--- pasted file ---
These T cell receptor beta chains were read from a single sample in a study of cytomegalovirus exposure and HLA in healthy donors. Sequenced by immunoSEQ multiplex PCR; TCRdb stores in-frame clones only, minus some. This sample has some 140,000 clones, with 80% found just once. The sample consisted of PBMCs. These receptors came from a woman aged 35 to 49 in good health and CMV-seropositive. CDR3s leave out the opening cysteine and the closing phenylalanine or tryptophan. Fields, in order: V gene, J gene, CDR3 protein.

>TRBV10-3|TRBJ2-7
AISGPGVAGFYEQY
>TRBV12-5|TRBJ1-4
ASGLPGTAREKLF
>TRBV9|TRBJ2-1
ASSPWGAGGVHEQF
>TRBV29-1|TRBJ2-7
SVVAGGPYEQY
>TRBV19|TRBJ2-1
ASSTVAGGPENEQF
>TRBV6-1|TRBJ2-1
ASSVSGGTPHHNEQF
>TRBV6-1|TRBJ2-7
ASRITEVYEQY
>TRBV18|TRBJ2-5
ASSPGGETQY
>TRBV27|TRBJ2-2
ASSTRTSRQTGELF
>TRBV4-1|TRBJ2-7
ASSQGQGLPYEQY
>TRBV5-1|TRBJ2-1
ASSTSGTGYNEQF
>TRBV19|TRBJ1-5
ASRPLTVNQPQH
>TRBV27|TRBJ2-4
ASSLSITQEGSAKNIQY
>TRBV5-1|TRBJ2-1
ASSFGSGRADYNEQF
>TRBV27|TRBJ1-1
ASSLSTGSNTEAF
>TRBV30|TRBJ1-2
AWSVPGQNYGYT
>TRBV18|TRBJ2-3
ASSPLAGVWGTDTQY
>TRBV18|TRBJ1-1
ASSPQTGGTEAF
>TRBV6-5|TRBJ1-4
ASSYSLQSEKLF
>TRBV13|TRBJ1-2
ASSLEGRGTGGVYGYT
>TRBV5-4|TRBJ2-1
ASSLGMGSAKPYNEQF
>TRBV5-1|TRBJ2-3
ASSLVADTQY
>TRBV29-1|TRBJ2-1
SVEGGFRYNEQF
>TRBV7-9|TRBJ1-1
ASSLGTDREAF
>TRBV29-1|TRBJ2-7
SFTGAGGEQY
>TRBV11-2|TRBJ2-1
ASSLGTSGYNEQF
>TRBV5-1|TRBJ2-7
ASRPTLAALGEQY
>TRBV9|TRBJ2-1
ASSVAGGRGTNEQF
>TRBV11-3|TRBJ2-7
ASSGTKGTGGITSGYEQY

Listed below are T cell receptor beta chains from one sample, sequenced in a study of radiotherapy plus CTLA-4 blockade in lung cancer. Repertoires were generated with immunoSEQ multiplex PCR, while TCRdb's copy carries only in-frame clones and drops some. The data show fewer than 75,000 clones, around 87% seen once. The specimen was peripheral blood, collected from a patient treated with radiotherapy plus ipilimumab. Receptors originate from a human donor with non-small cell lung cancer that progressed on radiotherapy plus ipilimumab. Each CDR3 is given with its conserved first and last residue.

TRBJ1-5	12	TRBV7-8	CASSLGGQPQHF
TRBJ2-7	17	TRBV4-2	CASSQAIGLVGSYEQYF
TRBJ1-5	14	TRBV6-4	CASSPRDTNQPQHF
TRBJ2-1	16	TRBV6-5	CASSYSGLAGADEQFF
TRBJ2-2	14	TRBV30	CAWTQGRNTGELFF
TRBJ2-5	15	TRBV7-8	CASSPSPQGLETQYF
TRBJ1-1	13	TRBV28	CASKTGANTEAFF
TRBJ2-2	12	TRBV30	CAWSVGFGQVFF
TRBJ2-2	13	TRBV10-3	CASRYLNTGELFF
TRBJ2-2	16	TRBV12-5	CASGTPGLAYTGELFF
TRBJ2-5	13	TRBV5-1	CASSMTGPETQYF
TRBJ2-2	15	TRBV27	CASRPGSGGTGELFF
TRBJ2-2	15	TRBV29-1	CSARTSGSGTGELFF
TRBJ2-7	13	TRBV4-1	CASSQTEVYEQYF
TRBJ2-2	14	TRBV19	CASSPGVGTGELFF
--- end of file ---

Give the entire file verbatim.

These T cell receptor beta chains were read from a single sample in a study of cytomegalovirus exposure and HLA in healthy donors. Sequenced by immunoSEQ multiplex PCR; TCRdb stores in-frame clones only, minus some. This sample has some 140,000 clones, with 80% found just once. The sample consisted of PBMCs. These receptors came from a woman aged 35 to 49 in good health and CMV-seropositive. CDR3s leave out the opening cysteine and the closing phenylalanine or tryptophan. Fields, in order: V gene, J gene, CDR3 protein.

>TRBV10-3|TRBJ2-7
AISGPGVAGFYEQY
>TRBV12-5|TRBJ1-4
ASGLPGTAREKLF
>TRBV9|TRBJ2-1
ASSPWGAGGVHEQF
>TRBV29-1|TRBJ2-7
SVVAGGPYEQY
>TRBV19|TRBJ2-1
ASSTVAGGPENEQF
>TRBV6-1|TRBJ2-1
ASSVSGGTPHHNEQF
>TRBV6-1|TRBJ2-7
ASRITEVYEQY
>TRBV18|TRBJ2-5
ASSPGGETQY
>TRBV27|TRBJ2-2
ASSTRTSRQTGELF
>TRBV4-1|TRBJ2-7
ASSQGQGLPYEQY
>TRBV5-1|TRBJ2-1
ASSTSGTGYNEQF
>TRBV19|TRBJ1-5
ASRPLTVNQPQH
>TRBV27|TRBJ2-4
ASSLSITQEGSAKNIQY
>TRBV5-1|TRBJ2-1
ASSFGSGRADYNEQF
>TRBV27|TRBJ1-1
ASSLSTGSNTEAF
>TRBV30|TRBJ1-2
AWSVPGQNYGYT
>TRBV18|TRBJ2-3
ASSPLAGVWGTDTQY
>TRBV18|TRBJ1-1
ASSPQTGGTEAF
>TRBV6-5|TRBJ1-4
ASSYSLQSEKLF
>TRBV13|TRBJ1-2
ASSLEGRGTGGVYGYT
>TRBV5-4|TRBJ2-1
ASSLGMGSAKPYNEQF
>TRBV5-1|TRBJ2-3
ASSLVADTQY
>TRBV29-1|TRBJ2-1
SVEGGFRYNEQF
>TRBV7-9|TRBJ1-1
ASSLGTDREAF
>TRBV29-1|TRBJ2-7
SFTGAGGEQY
>TRBV11-2|TRBJ2-1
ASSLGTSGYNEQF
>TRBV5-1|TRBJ2-7
ASRPTLAALGEQY
>TRBV9|TRBJ2-1
ASSVAGGRGTNEQF
>TRBV11-3|TRBJ2-7
ASSGTKGTGGITSGYEQY

Listed below are T cell receptor beta chains from one sample, sequenced in a study of radiotherapy plus CTLA-4 blockade in lung cancer. Repertoires were generated with immunoSEQ multiplex PCR, while TCRdb's copy carries only in-frame clones and drops some. The data show fewer than 75,000 clones, around 87% seen once. The specimen was peripheral blood, collected from a patient treated with radiotherapy plus ipilimumab. Receptors originate from a human donor with non-small cell lung cancer that progressed on radiotherapy plus ipilimumab. Each CDR3 is given with its conserved first and last residue.

TRBJ1-5	12	TRBV7-8	CASSLGGQPQHF
TRBJ2-7	17	TRBV4-2	CASSQAIGLVGSYEQYF
TRBJ1-5	14	TRBV6-4	CASSPRDTNQPQHF
TRBJ2-1	16	TRBV6-5	CASSYSGLAGADEQFF
TRBJ2-2	14	TRBV30	CAWTQGRNTGELFF
TRBJ2-5	15	TRBV7-8	CASSPSPQGLETQYF
TRBJ1-1	13	TRBV28	CASKTGANTEAFF
TRBJ2-2	12	TRBV30	CAWSVGFGQVFF
TRBJ2-2	13	TRBV10-3	CASRYLNTGELFF
TRBJ2-2	16	TRBV12-5	CASGTPGLAYTGELFF
TRBJ2-5	13	TRBV5-1	CASSMTGPETQYF
TRBJ2-2	15	TRBV27	CASRPGSGGTGELFF
TRBJ2-2	15	TRBV29-1	CSARTSGSGTGELFF
TRBJ2-7	13	TRBV4-1	CASSQTEVYEQYF
TRBJ2-2	14	TRBV19	CASSPGVGTGELFF